Using existing studies, we will identify key metrics and methods used in the Puget Sound to evaluate shoreline armoring and restoration. Habitat assessment and mapping methods will consider traditional physical monitoring approaches (e.g., wood, sediment, and riparian field surveys) as well as drone-based aerial LiDAR and high-resolution photography to map sites and characterize topography, wood, substrate, and riparian and aquatic vegetation. Data analysis methods will be determined based on the target response metrics and experimental design.
Fish densities are often influenced by strong spatial and temporal variability. Migration pulses, patchiness in distribution, and timing of movement have the potential to influence observations and comparisons among sites (Rice et al. 2011; Hayes et al. 2019). Our study design will address this by sampling paired sites during the same sampling events and comparing differences between paired sites using both abundance and presence/absence metrics. Fish sampling methods will be developed to capture temporal variation and nearshore habitat use (e.g., monthly or bi-weekly from February to August) and multiple sampling methods (e.g., beach seine, lampara netting, snorkel/SCUBA). However, we should note that our sampling design will not distinguish rearing from migratory use of sites, given that samples will represent spot measurements at paired sites, or origin of fishes, given that nearshore habitats can represent a mixing zone for multiple populations.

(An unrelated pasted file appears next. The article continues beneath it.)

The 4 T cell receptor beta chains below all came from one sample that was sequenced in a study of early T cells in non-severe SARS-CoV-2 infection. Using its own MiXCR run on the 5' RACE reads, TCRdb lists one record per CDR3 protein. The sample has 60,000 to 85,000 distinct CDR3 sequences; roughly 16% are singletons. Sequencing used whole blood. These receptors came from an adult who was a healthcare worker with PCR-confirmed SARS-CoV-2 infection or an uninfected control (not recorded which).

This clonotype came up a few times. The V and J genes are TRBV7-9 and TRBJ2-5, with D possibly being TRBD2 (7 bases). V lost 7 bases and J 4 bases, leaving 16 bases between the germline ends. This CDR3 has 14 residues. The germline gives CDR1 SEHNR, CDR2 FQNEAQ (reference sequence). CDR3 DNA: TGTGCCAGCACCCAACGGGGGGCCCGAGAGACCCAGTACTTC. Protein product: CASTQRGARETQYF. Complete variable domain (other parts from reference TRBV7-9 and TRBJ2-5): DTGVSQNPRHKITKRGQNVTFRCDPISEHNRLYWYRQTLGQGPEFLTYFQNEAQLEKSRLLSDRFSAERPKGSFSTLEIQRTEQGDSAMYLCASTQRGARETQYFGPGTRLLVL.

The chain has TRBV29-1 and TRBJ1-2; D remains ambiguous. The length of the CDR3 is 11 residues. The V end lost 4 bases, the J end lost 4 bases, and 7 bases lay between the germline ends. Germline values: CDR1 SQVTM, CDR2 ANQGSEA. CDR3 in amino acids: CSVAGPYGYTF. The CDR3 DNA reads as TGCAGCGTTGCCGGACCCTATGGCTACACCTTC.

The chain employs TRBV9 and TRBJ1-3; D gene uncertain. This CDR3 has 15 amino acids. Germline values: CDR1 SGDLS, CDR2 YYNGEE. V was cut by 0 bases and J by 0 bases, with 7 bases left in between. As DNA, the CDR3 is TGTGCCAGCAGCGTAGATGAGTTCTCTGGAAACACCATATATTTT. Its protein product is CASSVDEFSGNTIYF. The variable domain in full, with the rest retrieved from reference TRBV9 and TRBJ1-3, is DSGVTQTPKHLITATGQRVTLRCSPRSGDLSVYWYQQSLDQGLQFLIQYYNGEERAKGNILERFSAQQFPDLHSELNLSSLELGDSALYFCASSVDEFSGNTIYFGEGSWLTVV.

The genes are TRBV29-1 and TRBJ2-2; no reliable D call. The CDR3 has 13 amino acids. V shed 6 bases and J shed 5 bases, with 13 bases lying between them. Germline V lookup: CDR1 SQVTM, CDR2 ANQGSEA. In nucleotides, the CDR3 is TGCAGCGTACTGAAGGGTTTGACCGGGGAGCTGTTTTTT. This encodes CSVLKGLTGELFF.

The Pilot Study will focus on testing and refining physical (mapping) and biological monitoring methods to ensure that they can be applied to the entire population of sites. We will begin pilot data collection in late winter to early spring of 2023 to capture peak salmon out-migration and forage fish use at the sites. This information will be used to refine the monitoring and sampling plan as well as inform the field implementation and sampling at all sites in the next phase of the project (Phase 2). The number of sites that are sampled during pilot implementation will be limited and not intended to provide data to support statistical analyses to test study hypotheses. However, the data collected during pilot implementation could be used to inform evaluation of sample sizes using power analyses of variance measures for target metrics.
- This project was funded as part of an ESRP/Learning Program and executed by Cramer Fish Sciences alongside partners from NOAA NWFSC and Seattle Public Utilities.
- The project was contracted in 2022 and a final report will be completed in the spring of 2024.
- Progress reports and associated PRISM contract and documents are available online PRISM Project #20-1940
Please contact Jason Hall (email@example.com) or Shelby Burgess (firstname.lastname@example.org) with any questions regarding this project.